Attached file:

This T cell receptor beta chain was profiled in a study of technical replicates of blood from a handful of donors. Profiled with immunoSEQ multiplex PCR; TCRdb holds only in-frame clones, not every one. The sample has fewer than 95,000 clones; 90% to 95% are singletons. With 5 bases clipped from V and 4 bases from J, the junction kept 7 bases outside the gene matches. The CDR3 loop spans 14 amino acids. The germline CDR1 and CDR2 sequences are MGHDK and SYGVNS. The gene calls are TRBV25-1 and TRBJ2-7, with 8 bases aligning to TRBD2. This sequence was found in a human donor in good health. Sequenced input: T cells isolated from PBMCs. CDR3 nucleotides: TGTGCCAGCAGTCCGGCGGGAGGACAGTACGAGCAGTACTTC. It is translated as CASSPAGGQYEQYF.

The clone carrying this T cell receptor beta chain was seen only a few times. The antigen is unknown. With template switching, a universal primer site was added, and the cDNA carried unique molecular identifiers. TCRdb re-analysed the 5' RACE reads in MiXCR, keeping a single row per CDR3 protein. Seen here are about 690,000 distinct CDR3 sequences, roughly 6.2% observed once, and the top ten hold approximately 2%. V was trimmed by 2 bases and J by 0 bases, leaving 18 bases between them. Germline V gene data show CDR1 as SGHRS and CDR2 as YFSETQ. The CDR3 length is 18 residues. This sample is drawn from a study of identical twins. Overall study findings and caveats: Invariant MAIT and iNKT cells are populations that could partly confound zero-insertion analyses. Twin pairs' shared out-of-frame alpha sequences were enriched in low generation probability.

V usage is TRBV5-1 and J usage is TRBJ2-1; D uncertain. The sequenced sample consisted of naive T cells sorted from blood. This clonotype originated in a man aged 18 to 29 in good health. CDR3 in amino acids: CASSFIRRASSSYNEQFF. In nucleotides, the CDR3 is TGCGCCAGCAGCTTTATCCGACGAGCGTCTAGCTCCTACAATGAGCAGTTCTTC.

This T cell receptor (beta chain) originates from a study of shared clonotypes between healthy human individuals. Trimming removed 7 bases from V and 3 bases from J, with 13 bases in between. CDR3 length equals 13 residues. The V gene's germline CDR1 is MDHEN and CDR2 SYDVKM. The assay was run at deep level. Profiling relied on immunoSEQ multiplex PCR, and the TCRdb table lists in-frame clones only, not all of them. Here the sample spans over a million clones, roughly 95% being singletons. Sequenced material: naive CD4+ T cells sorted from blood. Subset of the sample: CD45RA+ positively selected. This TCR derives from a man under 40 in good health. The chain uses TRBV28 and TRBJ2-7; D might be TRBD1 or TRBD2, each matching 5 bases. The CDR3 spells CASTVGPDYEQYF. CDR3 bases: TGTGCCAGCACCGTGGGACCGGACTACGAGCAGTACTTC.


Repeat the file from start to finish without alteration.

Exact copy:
This T cell receptor beta chain was profiled in a study of technical replicates of blood from a handful of donors. Profiled with immunoSEQ multiplex PCR; TCRdb holds only in-frame clones, not every one. The sample has fewer than 95,000 clones; 90% to 95% are singletons. With 5 bases clipped from V and 4 bases from J, the junction kept 7 bases outside the gene matches. The CDR3 loop spans 14 amino acids. The germline CDR1 and CDR2 sequences are MGHDK and SYGVNS. The gene calls are TRBV25-1 and TRBJ2-7, with 8 bases aligning to TRBD2. This sequence was found in a human donor in good health. Sequenced input: T cells isolated from PBMCs. CDR3 nucleotides: TGTGCCAGCAGTCCGGCGGGAGGACAGTACGAGCAGTACTTC. It is translated as CASSPAGGQYEQYF.

The clone carrying this T cell receptor beta chain was seen only a few times. The antigen is unknown. With template switching, a universal primer site was added, and the cDNA carried unique molecular identifiers. TCRdb re-analysed the 5' RACE reads in MiXCR, keeping a single row per CDR3 protein. Seen here are about 690,000 distinct CDR3 sequences, roughly 6.2% observed once, and the top ten hold approximately 2%. V was trimmed by 2 bases and J by 0 bases, leaving 18 bases between them. Germline V gene data show CDR1 as SGHRS and CDR2 as YFSETQ. The CDR3 length is 18 residues. This sample is drawn from a study of identical twins. Overall study findings and caveats: Invariant MAIT and iNKT cells are populations that could partly confound zero-insertion analyses. Twin pairs' shared out-of-frame alpha sequences were enriched in low generation probability.

V usage is TRBV5-1 and J usage is TRBJ2-1; D uncertain. The sequenced sample consisted of naive T cells sorted from blood. This clonotype originated in a man aged 18 to 29 in good health. CDR3 in amino acids: CASSFIRRASSSYNEQFF. In nucleotides, the CDR3 is TGCGCCAGCAGCTTTATCCGACGAGCGTCTAGCTCCTACAATGAGCAGTTCTTC.

This T cell receptor (beta chain) originates from a study of shared clonotypes between healthy human individuals. Trimming removed 7 bases from V and 3 bases from J, with 13 bases in between. CDR3 length equals 13 residues. The V gene's germline CDR1 is MDHEN and CDR2 SYDVKM. The assay was run at deep level. Profiling relied on immunoSEQ multiplex PCR, and the TCRdb table lists in-frame clones only, not all of them. Here the sample spans over a million clones, roughly 95% being singletons. Sequenced material: naive CD4+ T cells sorted from blood. Subset of the sample: CD45RA+ positively selected. This TCR derives from a man under 40 in good health. The chain uses TRBV28 and TRBJ2-7; D might be TRBD1 or TRBD2, each matching 5 bases. The CDR3 spells CASTVGPDYEQYF. CDR3 bases: TGTGCCAGCACCGTGGGACCGGACTACGAGCAGTACTTC.